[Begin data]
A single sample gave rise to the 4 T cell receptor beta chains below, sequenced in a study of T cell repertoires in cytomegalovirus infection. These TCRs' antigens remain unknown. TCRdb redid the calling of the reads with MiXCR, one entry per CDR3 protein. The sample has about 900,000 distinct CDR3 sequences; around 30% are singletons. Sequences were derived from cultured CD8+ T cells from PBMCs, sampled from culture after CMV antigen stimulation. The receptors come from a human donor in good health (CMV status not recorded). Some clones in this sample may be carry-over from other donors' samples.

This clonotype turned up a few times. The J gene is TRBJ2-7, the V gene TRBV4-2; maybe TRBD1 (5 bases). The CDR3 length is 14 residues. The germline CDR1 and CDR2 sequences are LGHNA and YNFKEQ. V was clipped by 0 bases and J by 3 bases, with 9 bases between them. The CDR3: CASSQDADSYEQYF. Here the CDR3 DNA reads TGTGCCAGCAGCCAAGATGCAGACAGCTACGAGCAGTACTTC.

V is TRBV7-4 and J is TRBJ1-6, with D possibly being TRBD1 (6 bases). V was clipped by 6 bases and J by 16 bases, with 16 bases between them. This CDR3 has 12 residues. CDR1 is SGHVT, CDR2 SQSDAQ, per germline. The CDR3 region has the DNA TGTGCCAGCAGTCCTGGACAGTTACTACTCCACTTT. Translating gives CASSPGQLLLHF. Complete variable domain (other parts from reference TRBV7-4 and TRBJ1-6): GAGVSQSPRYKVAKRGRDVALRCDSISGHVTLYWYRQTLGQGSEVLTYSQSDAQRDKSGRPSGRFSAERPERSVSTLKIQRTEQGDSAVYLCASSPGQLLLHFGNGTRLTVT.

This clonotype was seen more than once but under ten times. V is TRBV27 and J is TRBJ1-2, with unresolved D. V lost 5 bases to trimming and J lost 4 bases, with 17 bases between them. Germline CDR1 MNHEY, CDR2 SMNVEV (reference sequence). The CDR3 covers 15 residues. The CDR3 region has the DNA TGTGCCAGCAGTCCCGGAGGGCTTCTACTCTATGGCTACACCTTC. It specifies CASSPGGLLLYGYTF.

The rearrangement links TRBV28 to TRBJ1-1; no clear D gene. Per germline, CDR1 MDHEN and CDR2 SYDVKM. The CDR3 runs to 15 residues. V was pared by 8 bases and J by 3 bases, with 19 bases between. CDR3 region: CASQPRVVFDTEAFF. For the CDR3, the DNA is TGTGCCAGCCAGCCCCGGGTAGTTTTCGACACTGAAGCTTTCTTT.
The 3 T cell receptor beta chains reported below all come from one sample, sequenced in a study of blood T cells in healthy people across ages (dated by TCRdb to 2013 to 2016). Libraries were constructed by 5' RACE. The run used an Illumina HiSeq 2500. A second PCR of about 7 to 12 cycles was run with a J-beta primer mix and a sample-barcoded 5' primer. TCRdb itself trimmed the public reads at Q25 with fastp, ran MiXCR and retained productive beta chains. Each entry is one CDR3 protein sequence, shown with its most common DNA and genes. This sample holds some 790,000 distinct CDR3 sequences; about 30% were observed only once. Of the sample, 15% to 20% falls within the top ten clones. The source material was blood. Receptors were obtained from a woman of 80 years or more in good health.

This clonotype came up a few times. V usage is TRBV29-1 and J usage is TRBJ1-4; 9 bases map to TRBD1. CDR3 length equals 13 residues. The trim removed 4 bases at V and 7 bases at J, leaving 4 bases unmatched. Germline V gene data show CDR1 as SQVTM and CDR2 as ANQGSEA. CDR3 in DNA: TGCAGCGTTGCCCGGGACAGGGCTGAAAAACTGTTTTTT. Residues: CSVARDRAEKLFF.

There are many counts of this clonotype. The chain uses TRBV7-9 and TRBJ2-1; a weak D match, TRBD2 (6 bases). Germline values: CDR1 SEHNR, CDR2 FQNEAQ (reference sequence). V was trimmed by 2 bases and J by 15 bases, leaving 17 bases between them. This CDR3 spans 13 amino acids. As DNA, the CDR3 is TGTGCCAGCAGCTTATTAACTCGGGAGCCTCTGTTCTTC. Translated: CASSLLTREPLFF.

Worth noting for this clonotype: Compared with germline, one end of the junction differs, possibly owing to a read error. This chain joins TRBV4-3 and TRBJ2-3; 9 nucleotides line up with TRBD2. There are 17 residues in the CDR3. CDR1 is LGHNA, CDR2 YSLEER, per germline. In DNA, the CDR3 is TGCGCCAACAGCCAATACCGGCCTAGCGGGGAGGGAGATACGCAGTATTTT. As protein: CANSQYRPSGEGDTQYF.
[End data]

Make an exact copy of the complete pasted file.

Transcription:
A single sample gave rise to the 4 T cell receptor beta chains below, sequenced in a study of T cell repertoires in cytomegalovirus infection. These TCRs' antigens remain unknown. TCRdb redid the calling of the reads with MiXCR, one entry per CDR3 protein. The sample has about 900,000 distinct CDR3 sequences; around 30% are singletons. Sequences were derived from cultured CD8+ T cells from PBMCs, sampled from culture after CMV antigen stimulation. The receptors come from a human donor in good health (CMV status not recorded). Some clones in this sample may be carry-over from other donors' samples.

This clonotype turned up a few times. The J gene is TRBJ2-7, the V gene TRBV4-2; maybe TRBD1 (5 bases). The CDR3 length is 14 residues. The germline CDR1 and CDR2 sequences are LGHNA and YNFKEQ. V was clipped by 0 bases and J by 3 bases, with 9 bases between them. The CDR3: CASSQDADSYEQYF. Here the CDR3 DNA reads TGTGCCAGCAGCCAAGATGCAGACAGCTACGAGCAGTACTTC.

V is TRBV7-4 and J is TRBJ1-6, with D possibly being TRBD1 (6 bases). V was clipped by 6 bases and J by 16 bases, with 16 bases between them. This CDR3 has 12 residues. CDR1 is SGHVT, CDR2 SQSDAQ, per germline. The CDR3 region has the DNA TGTGCCAGCAGTCCTGGACAGTTACTACTCCACTTT. Translating gives CASSPGQLLLHF. Complete variable domain (other parts from reference TRBV7-4 and TRBJ1-6): GAGVSQSPRYKVAKRGRDVALRCDSISGHVTLYWYRQTLGQGSEVLTYSQSDAQRDKSGRPSGRFSAERPERSVSTLKIQRTEQGDSAVYLCASSPGQLLLHFGNGTRLTVT.

This clonotype was seen more than once but under ten times. V is TRBV27 and J is TRBJ1-2, with unresolved D. V lost 5 bases to trimming and J lost 4 bases, with 17 bases between them. Germline CDR1 MNHEY, CDR2 SMNVEV (reference sequence). The CDR3 covers 15 residues. The CDR3 region has the DNA TGTGCCAGCAGTCCCGGAGGGCTTCTACTCTATGGCTACACCTTC. It specifies CASSPGGLLLYGYTF.

The rearrangement links TRBV28 to TRBJ1-1; no clear D gene. Per germline, CDR1 MDHEN and CDR2 SYDVKM. The CDR3 runs to 15 residues. V was pared by 8 bases and J by 3 bases, with 19 bases between. CDR3 region: CASQPRVVFDTEAFF. For the CDR3, the DNA is TGTGCCAGCCAGCCCCGGGTAGTTTTCGACACTGAAGCTTTCTTT.
The 3 T cell receptor beta chains reported below all come from one sample, sequenced in a study of blood T cells in healthy people across ages (dated by TCRdb to 2013 to 2016). Libraries were constructed by 5' RACE. The run used an Illumina HiSeq 2500. A second PCR of about 7 to 12 cycles was run with a J-beta primer mix and a sample-barcoded 5' primer. TCRdb itself trimmed the public reads at Q25 with fastp, ran MiXCR and retained productive beta chains. Each entry is one CDR3 protein sequence, shown with its most common DNA and genes. This sample holds some 790,000 distinct CDR3 sequences; about 30% were observed only once. Of the sample, 15% to 20% falls within the top ten clones. The source material was blood. Receptors were obtained from a woman of 80 years or more in good health.

This clonotype came up a few times. V usage is TRBV29-1 and J usage is TRBJ1-4; 9 bases map to TRBD1. CDR3 length equals 13 residues. The trim removed 4 bases at V and 7 bases at J, leaving 4 bases unmatched. Germline V gene data show CDR1 as SQVTM and CDR2 as ANQGSEA. CDR3 in DNA: TGCAGCGTTGCCCGGGACAGGGCTGAAAAACTGTTTTTT. Residues: CSVARDRAEKLFF.

There are many counts of this clonotype. The chain uses TRBV7-9 and TRBJ2-1; a weak D match, TRBD2 (6 bases). Germline values: CDR1 SEHNR, CDR2 FQNEAQ (reference sequence). V was trimmed by 2 bases and J by 15 bases, leaving 17 bases between them. This CDR3 spans 13 amino acids. As DNA, the CDR3 is TGTGCCAGCAGCTTATTAACTCGGGAGCCTCTGTTCTTC. Translated: CASSLLTREPLFF.

Worth noting for this clonotype: Compared with germline, one end of the junction differs, possibly owing to a read error. This chain joins TRBV4-3 and TRBJ2-3; 9 nucleotides line up with TRBD2. There are 17 residues in the CDR3. CDR1 is LGHNA, CDR2 YSLEER, per germline. In DNA, the CDR3 is TGCGCCAACAGCCAATACCGGCCTAGCGGGGAGGGAGATACGCAGTATTTT. As protein: CANSQYRPSGEGDTQYF.